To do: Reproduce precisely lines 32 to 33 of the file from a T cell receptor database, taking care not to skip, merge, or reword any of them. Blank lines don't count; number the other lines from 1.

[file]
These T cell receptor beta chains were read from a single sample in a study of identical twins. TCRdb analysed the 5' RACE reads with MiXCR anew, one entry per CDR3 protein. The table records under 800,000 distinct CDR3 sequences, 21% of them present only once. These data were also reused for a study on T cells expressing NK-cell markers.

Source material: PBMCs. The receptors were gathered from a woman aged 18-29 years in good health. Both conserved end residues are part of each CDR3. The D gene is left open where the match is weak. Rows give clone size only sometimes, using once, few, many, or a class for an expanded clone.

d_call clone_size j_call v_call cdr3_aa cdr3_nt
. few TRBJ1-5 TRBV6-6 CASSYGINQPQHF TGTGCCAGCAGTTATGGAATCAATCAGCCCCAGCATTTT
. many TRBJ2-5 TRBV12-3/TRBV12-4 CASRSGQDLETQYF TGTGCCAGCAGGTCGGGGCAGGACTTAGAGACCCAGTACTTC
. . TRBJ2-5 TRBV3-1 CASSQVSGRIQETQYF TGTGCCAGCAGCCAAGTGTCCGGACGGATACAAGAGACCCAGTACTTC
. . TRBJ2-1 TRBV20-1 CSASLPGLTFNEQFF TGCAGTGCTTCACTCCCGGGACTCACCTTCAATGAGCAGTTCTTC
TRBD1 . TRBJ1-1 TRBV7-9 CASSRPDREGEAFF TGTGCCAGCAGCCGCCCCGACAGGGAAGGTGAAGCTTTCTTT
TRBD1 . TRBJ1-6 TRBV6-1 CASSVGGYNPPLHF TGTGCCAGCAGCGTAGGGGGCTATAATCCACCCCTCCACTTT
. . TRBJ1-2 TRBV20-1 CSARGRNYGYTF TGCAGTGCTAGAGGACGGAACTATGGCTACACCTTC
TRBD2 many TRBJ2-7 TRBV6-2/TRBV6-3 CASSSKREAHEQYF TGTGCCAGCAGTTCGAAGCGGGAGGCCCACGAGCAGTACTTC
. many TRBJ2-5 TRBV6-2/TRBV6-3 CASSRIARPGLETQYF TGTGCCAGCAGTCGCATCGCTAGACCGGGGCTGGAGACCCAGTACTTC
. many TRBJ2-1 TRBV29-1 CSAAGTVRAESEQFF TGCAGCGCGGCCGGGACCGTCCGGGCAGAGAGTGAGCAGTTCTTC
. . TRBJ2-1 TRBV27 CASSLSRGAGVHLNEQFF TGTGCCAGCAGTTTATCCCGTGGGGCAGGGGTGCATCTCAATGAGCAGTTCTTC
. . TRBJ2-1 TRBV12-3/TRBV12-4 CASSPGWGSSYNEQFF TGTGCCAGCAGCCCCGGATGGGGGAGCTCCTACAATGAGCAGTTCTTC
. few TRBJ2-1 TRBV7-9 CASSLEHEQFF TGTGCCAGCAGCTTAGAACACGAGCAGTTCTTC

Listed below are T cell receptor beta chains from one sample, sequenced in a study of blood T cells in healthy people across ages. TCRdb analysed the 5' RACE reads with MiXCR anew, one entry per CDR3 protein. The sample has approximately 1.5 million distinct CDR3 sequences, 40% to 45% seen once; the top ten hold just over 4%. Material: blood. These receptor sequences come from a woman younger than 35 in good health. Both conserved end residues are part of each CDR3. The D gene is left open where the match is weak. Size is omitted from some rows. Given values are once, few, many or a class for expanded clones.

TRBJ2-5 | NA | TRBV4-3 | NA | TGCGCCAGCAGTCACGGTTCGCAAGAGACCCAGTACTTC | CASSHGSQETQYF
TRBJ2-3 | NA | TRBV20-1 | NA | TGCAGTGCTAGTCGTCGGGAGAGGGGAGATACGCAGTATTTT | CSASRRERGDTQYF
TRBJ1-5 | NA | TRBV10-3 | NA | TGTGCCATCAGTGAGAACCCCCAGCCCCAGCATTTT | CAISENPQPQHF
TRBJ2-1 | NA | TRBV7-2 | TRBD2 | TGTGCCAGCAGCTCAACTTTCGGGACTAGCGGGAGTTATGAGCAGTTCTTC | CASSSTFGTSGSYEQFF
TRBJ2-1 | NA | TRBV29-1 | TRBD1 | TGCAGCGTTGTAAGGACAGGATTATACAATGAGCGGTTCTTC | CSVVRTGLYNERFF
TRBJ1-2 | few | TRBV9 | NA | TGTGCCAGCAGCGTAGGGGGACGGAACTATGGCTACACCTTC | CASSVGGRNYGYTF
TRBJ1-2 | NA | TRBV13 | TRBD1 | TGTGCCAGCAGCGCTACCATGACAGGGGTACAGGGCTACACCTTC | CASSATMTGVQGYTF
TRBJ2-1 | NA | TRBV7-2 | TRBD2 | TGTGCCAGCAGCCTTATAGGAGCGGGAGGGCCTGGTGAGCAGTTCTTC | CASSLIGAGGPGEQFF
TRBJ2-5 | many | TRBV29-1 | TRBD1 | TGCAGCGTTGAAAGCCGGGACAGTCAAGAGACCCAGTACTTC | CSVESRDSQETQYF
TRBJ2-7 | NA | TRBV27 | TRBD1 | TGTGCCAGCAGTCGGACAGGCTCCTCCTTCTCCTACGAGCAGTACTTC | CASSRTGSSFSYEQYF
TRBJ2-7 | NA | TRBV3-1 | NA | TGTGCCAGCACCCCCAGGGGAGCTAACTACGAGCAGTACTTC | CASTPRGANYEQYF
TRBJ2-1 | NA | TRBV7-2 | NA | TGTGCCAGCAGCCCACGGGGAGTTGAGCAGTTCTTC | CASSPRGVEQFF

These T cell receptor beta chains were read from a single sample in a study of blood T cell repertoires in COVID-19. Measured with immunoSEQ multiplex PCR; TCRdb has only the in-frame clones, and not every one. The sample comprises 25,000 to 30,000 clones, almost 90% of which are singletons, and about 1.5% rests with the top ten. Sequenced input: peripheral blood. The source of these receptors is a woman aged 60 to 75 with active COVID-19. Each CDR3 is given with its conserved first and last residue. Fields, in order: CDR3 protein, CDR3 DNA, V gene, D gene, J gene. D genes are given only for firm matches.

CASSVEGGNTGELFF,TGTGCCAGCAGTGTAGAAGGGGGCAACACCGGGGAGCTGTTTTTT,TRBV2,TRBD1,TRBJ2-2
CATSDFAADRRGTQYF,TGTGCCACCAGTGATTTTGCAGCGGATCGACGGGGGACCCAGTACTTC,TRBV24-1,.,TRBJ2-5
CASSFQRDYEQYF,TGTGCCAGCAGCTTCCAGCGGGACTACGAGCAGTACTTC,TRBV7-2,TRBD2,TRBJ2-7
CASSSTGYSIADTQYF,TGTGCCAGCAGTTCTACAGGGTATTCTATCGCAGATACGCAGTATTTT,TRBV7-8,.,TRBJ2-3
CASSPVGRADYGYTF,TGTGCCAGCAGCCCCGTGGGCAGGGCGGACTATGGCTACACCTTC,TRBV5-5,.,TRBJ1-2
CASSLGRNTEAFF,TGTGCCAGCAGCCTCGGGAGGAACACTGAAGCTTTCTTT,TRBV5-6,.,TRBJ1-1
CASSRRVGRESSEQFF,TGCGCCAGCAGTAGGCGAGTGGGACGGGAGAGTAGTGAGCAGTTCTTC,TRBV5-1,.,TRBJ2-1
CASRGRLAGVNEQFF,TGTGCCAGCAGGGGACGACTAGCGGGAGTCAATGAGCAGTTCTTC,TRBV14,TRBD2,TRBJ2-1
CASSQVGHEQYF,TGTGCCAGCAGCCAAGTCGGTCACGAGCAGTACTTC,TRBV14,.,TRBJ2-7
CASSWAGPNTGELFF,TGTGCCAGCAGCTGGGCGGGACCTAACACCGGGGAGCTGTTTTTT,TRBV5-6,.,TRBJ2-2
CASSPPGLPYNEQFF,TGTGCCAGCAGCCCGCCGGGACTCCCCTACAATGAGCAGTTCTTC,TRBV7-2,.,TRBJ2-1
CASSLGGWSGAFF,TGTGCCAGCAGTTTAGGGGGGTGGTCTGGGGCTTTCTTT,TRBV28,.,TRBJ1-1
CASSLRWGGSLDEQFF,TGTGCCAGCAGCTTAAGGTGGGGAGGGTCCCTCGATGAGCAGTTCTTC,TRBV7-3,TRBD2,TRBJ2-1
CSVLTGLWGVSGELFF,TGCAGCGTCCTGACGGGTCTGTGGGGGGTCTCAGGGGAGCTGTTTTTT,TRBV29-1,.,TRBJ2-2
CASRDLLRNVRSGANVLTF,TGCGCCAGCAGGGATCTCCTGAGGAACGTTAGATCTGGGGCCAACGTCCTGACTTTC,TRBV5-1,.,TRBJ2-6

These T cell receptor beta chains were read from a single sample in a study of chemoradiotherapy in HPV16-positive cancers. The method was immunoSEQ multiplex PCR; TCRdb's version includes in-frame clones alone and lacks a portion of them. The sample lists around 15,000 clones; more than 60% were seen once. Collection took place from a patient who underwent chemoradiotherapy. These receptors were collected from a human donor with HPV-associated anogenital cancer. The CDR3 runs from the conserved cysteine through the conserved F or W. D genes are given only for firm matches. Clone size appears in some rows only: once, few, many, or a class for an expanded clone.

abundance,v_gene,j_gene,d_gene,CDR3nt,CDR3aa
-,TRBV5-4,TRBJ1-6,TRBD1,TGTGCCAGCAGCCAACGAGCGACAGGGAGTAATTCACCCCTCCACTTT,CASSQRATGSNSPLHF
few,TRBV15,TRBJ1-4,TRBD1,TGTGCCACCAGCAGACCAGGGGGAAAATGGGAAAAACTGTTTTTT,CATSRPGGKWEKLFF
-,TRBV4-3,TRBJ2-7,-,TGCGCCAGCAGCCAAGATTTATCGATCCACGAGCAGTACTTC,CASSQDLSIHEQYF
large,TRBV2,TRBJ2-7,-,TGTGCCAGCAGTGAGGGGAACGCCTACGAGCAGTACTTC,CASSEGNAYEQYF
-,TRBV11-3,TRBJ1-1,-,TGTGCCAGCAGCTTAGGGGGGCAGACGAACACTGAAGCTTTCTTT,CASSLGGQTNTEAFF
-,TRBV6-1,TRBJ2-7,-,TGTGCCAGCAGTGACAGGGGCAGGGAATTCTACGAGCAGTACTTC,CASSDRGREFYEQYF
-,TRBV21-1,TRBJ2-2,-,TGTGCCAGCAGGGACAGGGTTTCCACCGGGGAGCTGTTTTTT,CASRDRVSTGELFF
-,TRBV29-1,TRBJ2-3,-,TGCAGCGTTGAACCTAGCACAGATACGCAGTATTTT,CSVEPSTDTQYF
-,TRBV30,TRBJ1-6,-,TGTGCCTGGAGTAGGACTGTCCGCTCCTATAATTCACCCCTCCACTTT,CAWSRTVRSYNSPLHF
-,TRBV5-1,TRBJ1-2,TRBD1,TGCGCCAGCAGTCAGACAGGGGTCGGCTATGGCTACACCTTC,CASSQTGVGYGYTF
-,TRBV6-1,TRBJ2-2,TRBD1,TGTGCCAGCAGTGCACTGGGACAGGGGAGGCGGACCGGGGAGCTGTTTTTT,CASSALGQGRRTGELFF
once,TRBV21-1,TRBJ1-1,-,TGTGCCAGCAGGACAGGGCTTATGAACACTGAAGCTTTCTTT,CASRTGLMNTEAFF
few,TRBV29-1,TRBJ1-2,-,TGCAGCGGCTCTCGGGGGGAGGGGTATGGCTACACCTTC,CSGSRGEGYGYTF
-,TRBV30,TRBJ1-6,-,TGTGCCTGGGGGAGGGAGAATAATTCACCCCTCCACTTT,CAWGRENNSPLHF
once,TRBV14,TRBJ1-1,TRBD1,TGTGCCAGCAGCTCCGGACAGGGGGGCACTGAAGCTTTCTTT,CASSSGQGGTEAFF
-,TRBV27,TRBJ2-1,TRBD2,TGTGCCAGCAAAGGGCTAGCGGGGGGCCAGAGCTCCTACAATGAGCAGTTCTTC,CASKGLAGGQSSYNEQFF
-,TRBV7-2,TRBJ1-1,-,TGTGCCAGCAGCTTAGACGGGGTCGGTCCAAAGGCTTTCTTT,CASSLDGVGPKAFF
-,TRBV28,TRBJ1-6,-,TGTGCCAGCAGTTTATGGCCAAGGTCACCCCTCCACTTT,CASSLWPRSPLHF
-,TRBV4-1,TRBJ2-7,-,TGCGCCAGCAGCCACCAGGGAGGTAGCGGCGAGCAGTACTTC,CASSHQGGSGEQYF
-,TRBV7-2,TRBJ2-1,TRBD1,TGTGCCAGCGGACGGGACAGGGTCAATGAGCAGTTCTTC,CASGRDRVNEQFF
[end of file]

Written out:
CATSDFAADRRGTQYF,TGTGCCACCAGTGATTTTGCAGCGGATCGACGGGGGACCCAGTACTTC,TRBV24-1,.,TRBJ2-5
CASSFQRDYEQYF,TGTGCCAGCAGCTTCCAGCGGGACTACGAGCAGTACTTC,TRBV7-2,TRBD2,TRBJ2-7